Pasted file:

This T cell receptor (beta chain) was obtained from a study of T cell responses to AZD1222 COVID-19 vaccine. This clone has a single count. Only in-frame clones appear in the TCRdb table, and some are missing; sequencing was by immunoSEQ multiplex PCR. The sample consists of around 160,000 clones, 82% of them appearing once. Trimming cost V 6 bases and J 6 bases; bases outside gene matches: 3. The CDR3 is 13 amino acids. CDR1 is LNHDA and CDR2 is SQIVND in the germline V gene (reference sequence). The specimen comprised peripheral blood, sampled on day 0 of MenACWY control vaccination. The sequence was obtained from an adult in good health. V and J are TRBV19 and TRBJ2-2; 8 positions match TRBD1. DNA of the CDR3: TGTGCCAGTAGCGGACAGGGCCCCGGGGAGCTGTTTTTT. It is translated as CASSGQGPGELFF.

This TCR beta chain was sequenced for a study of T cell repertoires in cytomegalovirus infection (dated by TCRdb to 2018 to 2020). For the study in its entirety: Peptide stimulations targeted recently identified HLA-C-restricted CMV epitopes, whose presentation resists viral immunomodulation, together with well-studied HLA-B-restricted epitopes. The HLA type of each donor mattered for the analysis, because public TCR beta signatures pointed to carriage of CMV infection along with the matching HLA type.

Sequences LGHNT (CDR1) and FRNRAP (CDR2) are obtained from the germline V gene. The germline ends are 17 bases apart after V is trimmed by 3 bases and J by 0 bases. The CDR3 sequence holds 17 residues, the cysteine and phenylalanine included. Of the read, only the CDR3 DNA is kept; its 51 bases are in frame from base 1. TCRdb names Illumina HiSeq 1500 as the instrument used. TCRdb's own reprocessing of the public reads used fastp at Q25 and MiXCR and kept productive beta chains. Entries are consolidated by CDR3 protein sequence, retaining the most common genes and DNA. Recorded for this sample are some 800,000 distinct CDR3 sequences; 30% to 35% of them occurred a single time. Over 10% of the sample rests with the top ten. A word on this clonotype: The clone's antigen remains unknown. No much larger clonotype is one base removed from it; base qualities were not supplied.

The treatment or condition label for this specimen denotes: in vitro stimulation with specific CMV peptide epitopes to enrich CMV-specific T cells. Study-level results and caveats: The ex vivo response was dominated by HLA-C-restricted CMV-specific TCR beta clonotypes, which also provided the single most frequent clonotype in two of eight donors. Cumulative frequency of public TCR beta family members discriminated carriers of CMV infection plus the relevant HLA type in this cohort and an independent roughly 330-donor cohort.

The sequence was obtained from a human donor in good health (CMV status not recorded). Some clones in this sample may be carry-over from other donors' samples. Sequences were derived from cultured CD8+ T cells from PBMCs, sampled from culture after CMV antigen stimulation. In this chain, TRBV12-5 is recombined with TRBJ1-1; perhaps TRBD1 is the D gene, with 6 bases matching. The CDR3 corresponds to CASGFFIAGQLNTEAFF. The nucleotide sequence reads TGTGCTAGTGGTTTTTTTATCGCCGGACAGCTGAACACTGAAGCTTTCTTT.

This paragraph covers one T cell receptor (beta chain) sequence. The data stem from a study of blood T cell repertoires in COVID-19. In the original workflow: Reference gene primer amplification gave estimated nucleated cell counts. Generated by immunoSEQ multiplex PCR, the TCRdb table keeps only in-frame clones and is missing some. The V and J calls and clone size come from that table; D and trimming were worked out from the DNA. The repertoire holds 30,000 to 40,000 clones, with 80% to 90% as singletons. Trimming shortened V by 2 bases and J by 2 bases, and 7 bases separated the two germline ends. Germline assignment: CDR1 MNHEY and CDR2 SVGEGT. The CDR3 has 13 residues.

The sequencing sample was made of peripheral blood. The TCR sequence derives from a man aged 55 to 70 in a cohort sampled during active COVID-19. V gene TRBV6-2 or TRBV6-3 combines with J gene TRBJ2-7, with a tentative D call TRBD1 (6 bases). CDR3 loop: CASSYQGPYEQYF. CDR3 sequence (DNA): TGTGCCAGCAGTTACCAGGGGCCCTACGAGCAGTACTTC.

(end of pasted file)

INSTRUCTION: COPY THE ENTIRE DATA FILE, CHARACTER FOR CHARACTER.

This T cell receptor (beta chain) was obtained from a study of T cell responses to AZD1222 COVID-19 vaccine. This clone has a single count. Only in-frame clones appear in the TCRdb table, and some are missing; sequencing was by immunoSEQ multiplex PCR. The sample consists of around 160,000 clones, 82% of them appearing once. Trimming cost V 6 bases and J 6 bases; bases outside gene matches: 3. The CDR3 is 13 amino acids. CDR1 is LNHDA and CDR2 is SQIVND in the germline V gene (reference sequence). The specimen comprised peripheral blood, sampled on day 0 of MenACWY control vaccination. The sequence was obtained from an adult in good health. V and J are TRBV19 and TRBJ2-2; 8 positions match TRBD1. DNA of the CDR3: TGTGCCAGTAGCGGACAGGGCCCCGGGGAGCTGTTTTTT. It is translated as CASSGQGPGELFF.

This TCR beta chain was sequenced for a study of T cell repertoires in cytomegalovirus infection (dated by TCRdb to 2018 to 2020). For the study in its entirety: Peptide stimulations targeted recently identified HLA-C-restricted CMV epitopes, whose presentation resists viral immunomodulation, together with well-studied HLA-B-restricted epitopes. The HLA type of each donor mattered for the analysis, because public TCR beta signatures pointed to carriage of CMV infection along with the matching HLA type.

Sequences LGHNT (CDR1) and FRNRAP (CDR2) are obtained from the germline V gene. The germline ends are 17 bases apart after V is trimmed by 3 bases and J by 0 bases. The CDR3 sequence holds 17 residues, the cysteine and phenylalanine included. Of the read, only the CDR3 DNA is kept; its 51 bases are in frame from base 1. TCRdb names Illumina HiSeq 1500 as the instrument used. TCRdb's own reprocessing of the public reads used fastp at Q25 and MiXCR and kept productive beta chains. Entries are consolidated by CDR3 protein sequence, retaining the most common genes and DNA. Recorded for this sample are some 800,000 distinct CDR3 sequences; 30% to 35% of them occurred a single time. Over 10% of the sample rests with the top ten. A word on this clonotype: The clone's antigen remains unknown. No much larger clonotype is one base removed from it; base qualities were not supplied.

The treatment or condition label for this specimen denotes: in vitro stimulation with specific CMV peptide epitopes to enrich CMV-specific T cells. Study-level results and caveats: The ex vivo response was dominated by HLA-C-restricted CMV-specific TCR beta clonotypes, which also provided the single most frequent clonotype in two of eight donors. Cumulative frequency of public TCR beta family members discriminated carriers of CMV infection plus the relevant HLA type in this cohort and an independent roughly 330-donor cohort.

The sequence was obtained from a human donor in good health (CMV status not recorded). Some clones in this sample may be carry-over from other donors' samples. Sequences were derived from cultured CD8+ T cells from PBMCs, sampled from culture after CMV antigen stimulation. In this chain, TRBV12-5 is recombined with TRBJ1-1; perhaps TRBD1 is the D gene, with 6 bases matching. The CDR3 corresponds to CASGFFIAGQLNTEAFF. The nucleotide sequence reads TGTGCTAGTGGTTTTTTTATCGCCGGACAGCTGAACACTGAAGCTTTCTTT.

This paragraph covers one T cell receptor (beta chain) sequence. The data stem from a study of blood T cell repertoires in COVID-19. In the original workflow: Reference gene primer amplification gave estimated nucleated cell counts. Generated by immunoSEQ multiplex PCR, the TCRdb table keeps only in-frame clones and is missing some. The V and J calls and clone size come from that table; D and trimming were worked out from the DNA. The repertoire holds 30,000 to 40,000 clones, with 80% to 90% as singletons. Trimming shortened V by 2 bases and J by 2 bases, and 7 bases separated the two germline ends. Germline assignment: CDR1 MNHEY and CDR2 SVGEGT. The CDR3 has 13 residues.

The sequencing sample was made of peripheral blood. The TCR sequence derives from a man aged 55 to 70 in a cohort sampled during active COVID-19. V gene TRBV6-2 or TRBV6-3 combines with J gene TRBJ2-7, with a tentative D call TRBD1 (6 bases). CDR3 loop: CASSYQGPYEQYF. CDR3 sequence (DNA): TGTGCCAGCAGTTACCAGGGGCCCTACGAGCAGTACTTC.